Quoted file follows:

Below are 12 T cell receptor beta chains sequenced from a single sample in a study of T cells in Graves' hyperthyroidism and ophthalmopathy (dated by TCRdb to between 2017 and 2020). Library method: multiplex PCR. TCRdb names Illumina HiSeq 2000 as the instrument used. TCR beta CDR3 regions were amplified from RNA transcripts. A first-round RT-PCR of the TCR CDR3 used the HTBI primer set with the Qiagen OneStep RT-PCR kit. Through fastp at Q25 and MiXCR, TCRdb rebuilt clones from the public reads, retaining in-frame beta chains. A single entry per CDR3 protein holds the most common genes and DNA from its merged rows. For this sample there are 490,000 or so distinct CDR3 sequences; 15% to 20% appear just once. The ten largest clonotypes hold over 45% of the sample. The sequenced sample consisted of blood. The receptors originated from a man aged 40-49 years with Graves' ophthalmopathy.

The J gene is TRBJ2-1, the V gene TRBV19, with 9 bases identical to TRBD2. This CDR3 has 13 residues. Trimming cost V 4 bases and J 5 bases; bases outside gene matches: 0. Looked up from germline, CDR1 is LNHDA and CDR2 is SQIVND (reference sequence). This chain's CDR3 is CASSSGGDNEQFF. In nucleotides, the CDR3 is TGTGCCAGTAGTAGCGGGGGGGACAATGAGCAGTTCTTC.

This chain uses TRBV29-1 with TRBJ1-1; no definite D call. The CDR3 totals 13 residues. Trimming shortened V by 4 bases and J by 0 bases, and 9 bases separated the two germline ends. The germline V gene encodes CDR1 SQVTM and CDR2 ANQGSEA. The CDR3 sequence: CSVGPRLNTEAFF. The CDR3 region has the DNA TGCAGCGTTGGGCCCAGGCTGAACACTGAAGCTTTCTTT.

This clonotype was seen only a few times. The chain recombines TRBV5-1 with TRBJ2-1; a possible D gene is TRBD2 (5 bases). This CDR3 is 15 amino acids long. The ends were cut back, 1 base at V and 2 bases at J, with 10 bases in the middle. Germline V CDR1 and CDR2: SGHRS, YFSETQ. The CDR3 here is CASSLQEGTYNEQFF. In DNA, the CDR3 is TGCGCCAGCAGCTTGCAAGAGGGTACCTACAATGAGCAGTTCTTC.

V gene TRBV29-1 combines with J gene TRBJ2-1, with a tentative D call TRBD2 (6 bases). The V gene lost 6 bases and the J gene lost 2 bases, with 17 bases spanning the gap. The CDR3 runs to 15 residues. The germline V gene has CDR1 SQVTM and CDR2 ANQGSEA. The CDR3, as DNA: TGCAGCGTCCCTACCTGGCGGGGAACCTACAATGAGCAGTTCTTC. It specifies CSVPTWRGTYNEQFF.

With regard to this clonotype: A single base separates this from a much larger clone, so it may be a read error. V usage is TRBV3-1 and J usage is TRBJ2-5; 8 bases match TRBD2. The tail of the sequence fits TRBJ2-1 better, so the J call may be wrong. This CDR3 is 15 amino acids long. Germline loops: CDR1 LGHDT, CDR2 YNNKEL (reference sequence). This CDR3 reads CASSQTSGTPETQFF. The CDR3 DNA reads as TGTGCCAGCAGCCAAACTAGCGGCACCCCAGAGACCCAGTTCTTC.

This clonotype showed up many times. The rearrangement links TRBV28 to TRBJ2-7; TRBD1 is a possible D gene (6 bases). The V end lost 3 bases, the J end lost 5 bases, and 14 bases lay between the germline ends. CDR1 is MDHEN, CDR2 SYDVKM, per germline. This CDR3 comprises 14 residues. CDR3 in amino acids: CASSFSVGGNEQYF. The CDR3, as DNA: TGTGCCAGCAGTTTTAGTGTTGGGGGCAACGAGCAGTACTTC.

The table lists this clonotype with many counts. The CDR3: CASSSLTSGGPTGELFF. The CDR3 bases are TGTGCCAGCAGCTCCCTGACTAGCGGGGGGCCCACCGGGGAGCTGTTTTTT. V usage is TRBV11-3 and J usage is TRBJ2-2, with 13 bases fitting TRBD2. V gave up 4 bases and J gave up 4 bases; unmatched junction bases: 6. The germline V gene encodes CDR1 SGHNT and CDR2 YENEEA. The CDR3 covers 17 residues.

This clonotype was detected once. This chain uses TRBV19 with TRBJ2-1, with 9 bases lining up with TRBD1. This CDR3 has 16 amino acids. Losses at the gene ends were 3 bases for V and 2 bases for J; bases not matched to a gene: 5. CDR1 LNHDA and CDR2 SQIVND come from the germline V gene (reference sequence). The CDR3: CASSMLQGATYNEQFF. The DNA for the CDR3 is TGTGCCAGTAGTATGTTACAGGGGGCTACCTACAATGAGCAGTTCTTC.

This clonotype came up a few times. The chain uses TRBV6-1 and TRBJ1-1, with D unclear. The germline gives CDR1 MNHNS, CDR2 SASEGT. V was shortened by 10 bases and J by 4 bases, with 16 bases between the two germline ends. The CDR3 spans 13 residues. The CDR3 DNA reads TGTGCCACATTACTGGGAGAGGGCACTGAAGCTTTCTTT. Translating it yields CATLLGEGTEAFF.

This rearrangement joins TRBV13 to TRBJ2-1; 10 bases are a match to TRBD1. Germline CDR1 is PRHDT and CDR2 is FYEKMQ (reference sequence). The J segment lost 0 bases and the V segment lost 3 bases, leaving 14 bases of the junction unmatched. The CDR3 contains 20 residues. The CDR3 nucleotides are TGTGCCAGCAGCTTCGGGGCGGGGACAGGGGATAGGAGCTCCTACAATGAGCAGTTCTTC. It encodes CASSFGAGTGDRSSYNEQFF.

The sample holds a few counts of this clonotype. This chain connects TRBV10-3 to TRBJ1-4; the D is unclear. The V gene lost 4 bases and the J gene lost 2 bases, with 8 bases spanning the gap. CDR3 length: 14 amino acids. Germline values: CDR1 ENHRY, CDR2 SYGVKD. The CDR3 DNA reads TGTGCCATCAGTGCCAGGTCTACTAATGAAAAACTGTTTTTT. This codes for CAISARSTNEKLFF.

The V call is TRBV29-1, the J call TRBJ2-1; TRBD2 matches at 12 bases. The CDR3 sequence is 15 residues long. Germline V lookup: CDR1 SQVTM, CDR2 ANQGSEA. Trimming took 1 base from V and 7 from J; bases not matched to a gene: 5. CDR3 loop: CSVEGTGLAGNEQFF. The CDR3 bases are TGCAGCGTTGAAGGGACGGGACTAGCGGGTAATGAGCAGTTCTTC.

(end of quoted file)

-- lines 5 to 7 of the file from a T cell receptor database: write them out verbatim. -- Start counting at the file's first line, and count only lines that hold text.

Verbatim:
V gene TRBV29-1 combines with J gene TRBJ2-1, with a tentative D call TRBD2 (6 bases). The V gene lost 6 bases and the J gene lost 2 bases, with 17 bases spanning the gap. The CDR3 runs to 15 residues. The germline V gene has CDR1 SQVTM and CDR2 ANQGSEA. The CDR3, as DNA: TGCAGCGTCCCTACCTGGCGGGGAACCTACAATGAGCAGTTCTTC. It specifies CSVPTWRGTYNEQFF.

With regard to this clonotype: A single base separates this from a much larger clone, so it may be a read error. V usage is TRBV3-1 and J usage is TRBJ2-5; 8 bases match TRBD2. The tail of the sequence fits TRBJ2-1 better, so the J call may be wrong. This CDR3 is 15 amino acids long. Germline loops: CDR1 LGHDT, CDR2 YNNKEL (reference sequence). This CDR3 reads CASSQTSGTPETQFF. The CDR3 DNA reads as TGTGCCAGCAGCCAAACTAGCGGCACCCCAGAGACCCAGTTCTTC.

This clonotype showed up many times. The rearrangement links TRBV28 to TRBJ2-7; TRBD1 is a possible D gene (6 bases). The V end lost 3 bases, the J end lost 5 bases, and 14 bases lay between the germline ends. CDR1 is MDHEN, CDR2 SYDVKM, per germline. This CDR3 comprises 14 residues. CDR3 in amino acids: CASSFSVGGNEQYF. The CDR3, as DNA: TGTGCCAGCAGTTTTAGTGTTGGGGGCAACGAGCAGTACTTC.